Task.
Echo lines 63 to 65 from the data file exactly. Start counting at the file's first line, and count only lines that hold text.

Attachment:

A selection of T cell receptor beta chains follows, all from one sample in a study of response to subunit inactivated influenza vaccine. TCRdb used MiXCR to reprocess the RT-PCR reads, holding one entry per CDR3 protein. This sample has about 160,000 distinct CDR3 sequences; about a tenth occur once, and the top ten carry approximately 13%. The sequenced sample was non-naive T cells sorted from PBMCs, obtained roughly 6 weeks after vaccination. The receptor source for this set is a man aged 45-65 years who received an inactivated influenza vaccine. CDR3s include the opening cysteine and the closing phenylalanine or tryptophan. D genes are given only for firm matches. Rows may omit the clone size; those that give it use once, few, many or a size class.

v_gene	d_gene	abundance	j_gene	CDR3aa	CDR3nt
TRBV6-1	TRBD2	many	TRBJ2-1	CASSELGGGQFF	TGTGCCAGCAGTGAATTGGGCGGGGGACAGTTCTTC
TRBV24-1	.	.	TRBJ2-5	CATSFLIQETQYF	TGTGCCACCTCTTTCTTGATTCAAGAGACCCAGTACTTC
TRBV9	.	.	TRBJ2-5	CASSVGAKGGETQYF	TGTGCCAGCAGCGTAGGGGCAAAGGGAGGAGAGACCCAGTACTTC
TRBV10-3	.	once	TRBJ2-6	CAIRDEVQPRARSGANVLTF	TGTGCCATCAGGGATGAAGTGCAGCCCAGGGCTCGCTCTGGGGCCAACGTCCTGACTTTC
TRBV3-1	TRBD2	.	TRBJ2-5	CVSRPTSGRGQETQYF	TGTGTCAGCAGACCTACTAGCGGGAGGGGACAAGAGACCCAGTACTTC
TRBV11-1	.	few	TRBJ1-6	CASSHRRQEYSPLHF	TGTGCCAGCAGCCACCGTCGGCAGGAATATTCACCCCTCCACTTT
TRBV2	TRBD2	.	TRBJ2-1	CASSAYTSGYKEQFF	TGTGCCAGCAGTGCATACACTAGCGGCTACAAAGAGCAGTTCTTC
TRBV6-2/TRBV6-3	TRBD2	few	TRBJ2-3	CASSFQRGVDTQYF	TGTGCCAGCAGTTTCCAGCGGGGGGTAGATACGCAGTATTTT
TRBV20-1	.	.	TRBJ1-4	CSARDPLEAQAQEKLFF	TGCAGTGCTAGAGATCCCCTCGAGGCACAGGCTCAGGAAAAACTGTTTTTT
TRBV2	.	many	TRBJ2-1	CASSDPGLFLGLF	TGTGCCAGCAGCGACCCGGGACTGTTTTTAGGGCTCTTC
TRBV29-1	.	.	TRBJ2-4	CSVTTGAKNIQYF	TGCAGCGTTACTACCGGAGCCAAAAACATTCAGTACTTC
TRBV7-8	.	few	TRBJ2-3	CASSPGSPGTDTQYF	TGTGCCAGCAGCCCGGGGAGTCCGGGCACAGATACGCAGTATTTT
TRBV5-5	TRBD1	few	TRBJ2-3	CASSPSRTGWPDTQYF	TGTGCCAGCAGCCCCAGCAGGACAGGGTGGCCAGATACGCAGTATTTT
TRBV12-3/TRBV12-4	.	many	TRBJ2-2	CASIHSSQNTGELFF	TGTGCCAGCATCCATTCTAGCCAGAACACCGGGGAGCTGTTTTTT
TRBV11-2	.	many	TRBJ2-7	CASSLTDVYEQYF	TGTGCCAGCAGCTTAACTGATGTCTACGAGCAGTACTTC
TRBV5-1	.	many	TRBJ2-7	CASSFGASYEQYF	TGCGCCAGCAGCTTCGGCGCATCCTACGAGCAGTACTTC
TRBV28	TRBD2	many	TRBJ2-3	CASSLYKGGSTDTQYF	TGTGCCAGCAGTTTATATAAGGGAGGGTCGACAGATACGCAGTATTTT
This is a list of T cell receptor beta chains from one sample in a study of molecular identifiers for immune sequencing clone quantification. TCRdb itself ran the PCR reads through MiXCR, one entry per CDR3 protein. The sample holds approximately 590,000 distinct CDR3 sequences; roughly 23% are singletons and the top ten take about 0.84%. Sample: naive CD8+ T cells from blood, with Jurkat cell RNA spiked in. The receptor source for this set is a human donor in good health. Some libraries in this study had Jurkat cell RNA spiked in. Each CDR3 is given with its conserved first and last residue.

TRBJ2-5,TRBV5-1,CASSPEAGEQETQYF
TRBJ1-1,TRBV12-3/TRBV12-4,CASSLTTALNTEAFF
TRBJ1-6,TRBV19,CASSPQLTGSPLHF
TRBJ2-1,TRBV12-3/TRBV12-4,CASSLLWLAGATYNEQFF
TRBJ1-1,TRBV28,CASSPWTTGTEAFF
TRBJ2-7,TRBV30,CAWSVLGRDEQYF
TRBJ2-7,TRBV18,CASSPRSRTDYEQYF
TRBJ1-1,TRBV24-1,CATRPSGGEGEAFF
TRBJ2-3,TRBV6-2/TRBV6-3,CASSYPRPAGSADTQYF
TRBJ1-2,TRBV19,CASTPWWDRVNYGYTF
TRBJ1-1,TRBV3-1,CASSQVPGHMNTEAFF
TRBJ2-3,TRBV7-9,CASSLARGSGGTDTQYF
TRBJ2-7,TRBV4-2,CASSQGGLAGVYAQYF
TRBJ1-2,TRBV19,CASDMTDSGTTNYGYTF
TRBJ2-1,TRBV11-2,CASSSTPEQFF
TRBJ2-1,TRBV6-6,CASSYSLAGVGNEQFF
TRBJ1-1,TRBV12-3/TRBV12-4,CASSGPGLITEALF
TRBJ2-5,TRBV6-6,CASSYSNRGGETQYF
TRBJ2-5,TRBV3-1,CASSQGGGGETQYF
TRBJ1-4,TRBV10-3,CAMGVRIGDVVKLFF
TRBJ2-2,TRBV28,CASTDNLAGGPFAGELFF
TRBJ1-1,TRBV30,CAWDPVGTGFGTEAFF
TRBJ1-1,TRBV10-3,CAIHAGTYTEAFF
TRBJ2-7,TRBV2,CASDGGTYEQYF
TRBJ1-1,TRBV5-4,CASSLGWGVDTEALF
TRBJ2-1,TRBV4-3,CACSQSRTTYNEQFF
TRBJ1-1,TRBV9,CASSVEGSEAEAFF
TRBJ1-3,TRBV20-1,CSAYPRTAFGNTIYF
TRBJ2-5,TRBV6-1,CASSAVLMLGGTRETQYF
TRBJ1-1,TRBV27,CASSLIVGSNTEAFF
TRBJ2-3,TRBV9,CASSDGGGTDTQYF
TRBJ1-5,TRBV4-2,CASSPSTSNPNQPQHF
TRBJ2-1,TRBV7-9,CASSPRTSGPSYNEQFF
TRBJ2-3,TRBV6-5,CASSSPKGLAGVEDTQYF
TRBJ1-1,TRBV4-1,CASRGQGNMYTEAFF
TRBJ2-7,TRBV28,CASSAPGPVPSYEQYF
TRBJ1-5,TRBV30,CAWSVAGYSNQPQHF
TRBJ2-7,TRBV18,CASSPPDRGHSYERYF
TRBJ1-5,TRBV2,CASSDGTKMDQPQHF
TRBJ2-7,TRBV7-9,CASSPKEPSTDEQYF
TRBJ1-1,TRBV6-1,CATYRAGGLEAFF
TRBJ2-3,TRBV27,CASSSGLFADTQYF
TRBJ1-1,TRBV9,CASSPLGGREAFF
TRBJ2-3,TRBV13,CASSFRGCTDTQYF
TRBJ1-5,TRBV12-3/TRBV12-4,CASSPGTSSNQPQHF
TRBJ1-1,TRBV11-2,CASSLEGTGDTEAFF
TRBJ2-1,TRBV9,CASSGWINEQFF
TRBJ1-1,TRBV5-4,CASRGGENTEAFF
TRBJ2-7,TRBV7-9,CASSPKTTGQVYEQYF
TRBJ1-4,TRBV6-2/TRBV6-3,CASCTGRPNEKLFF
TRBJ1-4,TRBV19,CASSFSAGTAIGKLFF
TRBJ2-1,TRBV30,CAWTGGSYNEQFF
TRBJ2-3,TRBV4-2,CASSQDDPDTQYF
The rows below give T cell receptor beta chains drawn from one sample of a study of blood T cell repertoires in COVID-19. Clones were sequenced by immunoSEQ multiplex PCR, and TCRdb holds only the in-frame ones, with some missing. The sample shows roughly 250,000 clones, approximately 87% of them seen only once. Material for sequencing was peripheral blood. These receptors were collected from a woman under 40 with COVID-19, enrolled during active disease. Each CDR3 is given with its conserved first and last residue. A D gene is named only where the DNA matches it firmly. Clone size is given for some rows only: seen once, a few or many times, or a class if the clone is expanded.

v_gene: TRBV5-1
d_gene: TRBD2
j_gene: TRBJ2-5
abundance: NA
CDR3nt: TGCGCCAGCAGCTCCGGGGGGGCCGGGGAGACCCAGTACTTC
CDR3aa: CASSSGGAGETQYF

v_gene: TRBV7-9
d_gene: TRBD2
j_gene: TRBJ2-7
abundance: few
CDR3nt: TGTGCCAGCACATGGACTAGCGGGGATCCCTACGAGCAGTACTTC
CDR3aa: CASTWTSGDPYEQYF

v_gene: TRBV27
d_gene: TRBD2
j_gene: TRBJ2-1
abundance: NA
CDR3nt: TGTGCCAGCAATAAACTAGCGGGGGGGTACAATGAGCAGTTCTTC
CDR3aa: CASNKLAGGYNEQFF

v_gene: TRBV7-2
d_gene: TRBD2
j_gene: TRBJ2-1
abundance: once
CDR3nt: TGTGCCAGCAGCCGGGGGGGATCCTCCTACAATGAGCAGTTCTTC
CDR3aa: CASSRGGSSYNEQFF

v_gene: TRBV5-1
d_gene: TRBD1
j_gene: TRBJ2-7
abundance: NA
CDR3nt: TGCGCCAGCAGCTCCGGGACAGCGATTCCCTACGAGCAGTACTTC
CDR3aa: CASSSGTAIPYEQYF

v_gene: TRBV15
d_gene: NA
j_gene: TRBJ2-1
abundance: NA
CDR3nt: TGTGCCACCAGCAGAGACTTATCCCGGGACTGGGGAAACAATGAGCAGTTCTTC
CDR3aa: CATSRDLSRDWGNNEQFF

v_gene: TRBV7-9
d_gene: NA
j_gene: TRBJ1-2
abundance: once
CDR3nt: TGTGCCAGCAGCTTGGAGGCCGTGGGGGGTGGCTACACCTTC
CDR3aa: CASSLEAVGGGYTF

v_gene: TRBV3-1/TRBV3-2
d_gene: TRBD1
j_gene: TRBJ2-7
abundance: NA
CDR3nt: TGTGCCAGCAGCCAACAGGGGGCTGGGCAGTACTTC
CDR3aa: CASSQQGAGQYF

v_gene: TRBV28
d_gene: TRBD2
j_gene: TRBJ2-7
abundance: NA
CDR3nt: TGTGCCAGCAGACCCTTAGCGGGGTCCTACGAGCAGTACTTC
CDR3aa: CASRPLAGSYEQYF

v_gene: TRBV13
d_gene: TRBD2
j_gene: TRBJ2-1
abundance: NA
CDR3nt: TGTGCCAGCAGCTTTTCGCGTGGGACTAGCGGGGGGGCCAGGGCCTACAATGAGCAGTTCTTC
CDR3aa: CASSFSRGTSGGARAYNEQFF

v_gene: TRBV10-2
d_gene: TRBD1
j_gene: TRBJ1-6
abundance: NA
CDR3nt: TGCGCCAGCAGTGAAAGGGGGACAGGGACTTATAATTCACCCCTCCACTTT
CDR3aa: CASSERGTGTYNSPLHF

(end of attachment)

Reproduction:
TRBJ1-1,TRBV9,CASSPLGGREAFF
TRBJ2-3,TRBV13,CASSFRGCTDTQYF
TRBJ1-5,TRBV12-3/TRBV12-4,CASSPGTSSNQPQHF